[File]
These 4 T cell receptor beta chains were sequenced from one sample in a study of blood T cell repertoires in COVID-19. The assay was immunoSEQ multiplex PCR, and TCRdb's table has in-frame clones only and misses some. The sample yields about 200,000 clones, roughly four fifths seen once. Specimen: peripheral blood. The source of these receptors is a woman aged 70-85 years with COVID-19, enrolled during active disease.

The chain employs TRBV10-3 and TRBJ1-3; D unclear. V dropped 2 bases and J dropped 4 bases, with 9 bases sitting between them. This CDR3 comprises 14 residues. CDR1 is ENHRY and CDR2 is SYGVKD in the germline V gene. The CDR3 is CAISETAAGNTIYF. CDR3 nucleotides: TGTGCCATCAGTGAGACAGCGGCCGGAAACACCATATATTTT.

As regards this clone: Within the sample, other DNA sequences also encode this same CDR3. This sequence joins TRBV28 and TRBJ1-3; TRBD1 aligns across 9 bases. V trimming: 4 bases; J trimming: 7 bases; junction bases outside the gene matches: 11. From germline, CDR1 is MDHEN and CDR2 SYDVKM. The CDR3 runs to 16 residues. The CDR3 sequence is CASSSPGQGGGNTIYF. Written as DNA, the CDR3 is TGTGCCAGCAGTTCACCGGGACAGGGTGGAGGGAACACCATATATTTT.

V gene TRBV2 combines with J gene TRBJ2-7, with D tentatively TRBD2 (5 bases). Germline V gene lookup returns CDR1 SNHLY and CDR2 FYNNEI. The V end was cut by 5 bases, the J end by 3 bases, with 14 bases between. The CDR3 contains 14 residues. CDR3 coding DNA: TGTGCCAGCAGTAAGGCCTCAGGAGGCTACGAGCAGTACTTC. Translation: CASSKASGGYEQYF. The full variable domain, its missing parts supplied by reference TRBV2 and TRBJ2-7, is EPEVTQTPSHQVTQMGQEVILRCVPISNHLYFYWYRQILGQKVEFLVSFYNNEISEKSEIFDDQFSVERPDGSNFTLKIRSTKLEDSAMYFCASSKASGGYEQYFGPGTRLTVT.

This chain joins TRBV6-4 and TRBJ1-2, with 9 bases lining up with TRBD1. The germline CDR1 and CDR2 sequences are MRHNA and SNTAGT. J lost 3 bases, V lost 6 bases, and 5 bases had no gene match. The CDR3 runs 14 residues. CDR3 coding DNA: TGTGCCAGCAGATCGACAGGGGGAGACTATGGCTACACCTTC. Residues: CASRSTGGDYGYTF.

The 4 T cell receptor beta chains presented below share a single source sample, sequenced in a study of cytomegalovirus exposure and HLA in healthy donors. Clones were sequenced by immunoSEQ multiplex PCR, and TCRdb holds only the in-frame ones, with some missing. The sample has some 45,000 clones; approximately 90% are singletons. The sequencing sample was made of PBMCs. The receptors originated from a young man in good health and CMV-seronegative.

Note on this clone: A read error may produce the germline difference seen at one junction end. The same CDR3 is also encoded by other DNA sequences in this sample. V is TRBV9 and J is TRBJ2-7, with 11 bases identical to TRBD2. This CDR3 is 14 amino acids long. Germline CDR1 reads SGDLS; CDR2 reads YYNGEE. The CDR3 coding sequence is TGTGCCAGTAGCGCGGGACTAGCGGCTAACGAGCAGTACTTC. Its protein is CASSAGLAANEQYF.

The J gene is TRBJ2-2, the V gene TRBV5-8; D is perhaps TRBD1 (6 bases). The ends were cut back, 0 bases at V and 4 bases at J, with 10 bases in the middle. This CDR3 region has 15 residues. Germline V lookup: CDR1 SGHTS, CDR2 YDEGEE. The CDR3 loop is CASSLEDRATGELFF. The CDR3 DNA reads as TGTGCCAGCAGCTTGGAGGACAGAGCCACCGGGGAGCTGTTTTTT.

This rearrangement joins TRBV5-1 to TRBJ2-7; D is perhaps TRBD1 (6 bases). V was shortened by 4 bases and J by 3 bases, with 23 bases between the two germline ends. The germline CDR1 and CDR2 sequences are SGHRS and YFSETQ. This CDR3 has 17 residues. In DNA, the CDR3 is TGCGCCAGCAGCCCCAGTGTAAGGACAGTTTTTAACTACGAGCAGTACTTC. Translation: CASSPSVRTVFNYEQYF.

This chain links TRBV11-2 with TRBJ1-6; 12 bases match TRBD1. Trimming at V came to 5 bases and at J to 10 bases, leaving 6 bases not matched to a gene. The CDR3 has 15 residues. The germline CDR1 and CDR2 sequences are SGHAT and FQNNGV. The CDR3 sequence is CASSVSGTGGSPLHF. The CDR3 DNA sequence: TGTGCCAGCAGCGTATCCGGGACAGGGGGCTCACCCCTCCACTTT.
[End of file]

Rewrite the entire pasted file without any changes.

These 4 T cell receptor beta chains were sequenced from one sample in a study of blood T cell repertoires in COVID-19. The assay was immunoSEQ multiplex PCR, and TCRdb's table has in-frame clones only and misses some. The sample yields about 200,000 clones, roughly four fifths seen once. Specimen: peripheral blood. The source of these receptors is a woman aged 70-85 years with COVID-19, enrolled during active disease.

The chain employs TRBV10-3 and TRBJ1-3; D unclear. V dropped 2 bases and J dropped 4 bases, with 9 bases sitting between them. This CDR3 comprises 14 residues. CDR1 is ENHRY and CDR2 is SYGVKD in the germline V gene. The CDR3 is CAISETAAGNTIYF. CDR3 nucleotides: TGTGCCATCAGTGAGACAGCGGCCGGAAACACCATATATTTT.

As regards this clone: Within the sample, other DNA sequences also encode this same CDR3. This sequence joins TRBV28 and TRBJ1-3; TRBD1 aligns across 9 bases. V trimming: 4 bases; J trimming: 7 bases; junction bases outside the gene matches: 11. From germline, CDR1 is MDHEN and CDR2 SYDVKM. The CDR3 runs to 16 residues. The CDR3 sequence is CASSSPGQGGGNTIYF. Written as DNA, the CDR3 is TGTGCCAGCAGTTCACCGGGACAGGGTGGAGGGAACACCATATATTTT.

V gene TRBV2 combines with J gene TRBJ2-7, with D tentatively TRBD2 (5 bases). Germline V gene lookup returns CDR1 SNHLY and CDR2 FYNNEI. The V end was cut by 5 bases, the J end by 3 bases, with 14 bases between. The CDR3 contains 14 residues. CDR3 coding DNA: TGTGCCAGCAGTAAGGCCTCAGGAGGCTACGAGCAGTACTTC. Translation: CASSKASGGYEQYF. The full variable domain, its missing parts supplied by reference TRBV2 and TRBJ2-7, is EPEVTQTPSHQVTQMGQEVILRCVPISNHLYFYWYRQILGQKVEFLVSFYNNEISEKSEIFDDQFSVERPDGSNFTLKIRSTKLEDSAMYFCASSKASGGYEQYFGPGTRLTVT.

This chain joins TRBV6-4 and TRBJ1-2, with 9 bases lining up with TRBD1. The germline CDR1 and CDR2 sequences are MRHNA and SNTAGT. J lost 3 bases, V lost 6 bases, and 5 bases had no gene match. The CDR3 runs 14 residues. CDR3 coding DNA: TGTGCCAGCAGATCGACAGGGGGAGACTATGGCTACACCTTC. Residues: CASRSTGGDYGYTF.

The 4 T cell receptor beta chains presented below share a single source sample, sequenced in a study of cytomegalovirus exposure and HLA in healthy donors. Clones were sequenced by immunoSEQ multiplex PCR, and TCRdb holds only the in-frame ones, with some missing. The sample has some 45,000 clones; approximately 90% are singletons. The sequencing sample was made of PBMCs. The receptors originated from a young man in good health and CMV-seronegative.

Note on this clone: A read error may produce the germline difference seen at one junction end. The same CDR3 is also encoded by other DNA sequences in this sample. V is TRBV9 and J is TRBJ2-7, with 11 bases identical to TRBD2. This CDR3 is 14 amino acids long. Germline CDR1 reads SGDLS; CDR2 reads YYNGEE. The CDR3 coding sequence is TGTGCCAGTAGCGCGGGACTAGCGGCTAACGAGCAGTACTTC. Its protein is CASSAGLAANEQYF.

The J gene is TRBJ2-2, the V gene TRBV5-8; D is perhaps TRBD1 (6 bases). The ends were cut back, 0 bases at V and 4 bases at J, with 10 bases in the middle. This CDR3 region has 15 residues. Germline V lookup: CDR1 SGHTS, CDR2 YDEGEE. The CDR3 loop is CASSLEDRATGELFF. The CDR3 DNA reads as TGTGCCAGCAGCTTGGAGGACAGAGCCACCGGGGAGCTGTTTTTT.

This rearrangement joins TRBV5-1 to TRBJ2-7; D is perhaps TRBD1 (6 bases). V was shortened by 4 bases and J by 3 bases, with 23 bases between the two germline ends. The germline CDR1 and CDR2 sequences are SGHRS and YFSETQ. This CDR3 has 17 residues. In DNA, the CDR3 is TGCGCCAGCAGCCCCAGTGTAAGGACAGTTTTTAACTACGAGCAGTACTTC. Translation: CASSPSVRTVFNYEQYF.

This chain links TRBV11-2 with TRBJ1-6; 12 bases match TRBD1. Trimming at V came to 5 bases and at J to 10 bases, leaving 6 bases not matched to a gene. The CDR3 has 15 residues. The germline CDR1 and CDR2 sequences are SGHAT and FQNNGV. The CDR3 sequence is CASSVSGTGGSPLHF. The CDR3 DNA sequence: TGTGCCAGCAGCGTATCCGGGACAGGGGGCTCACCCCTCCACTTT.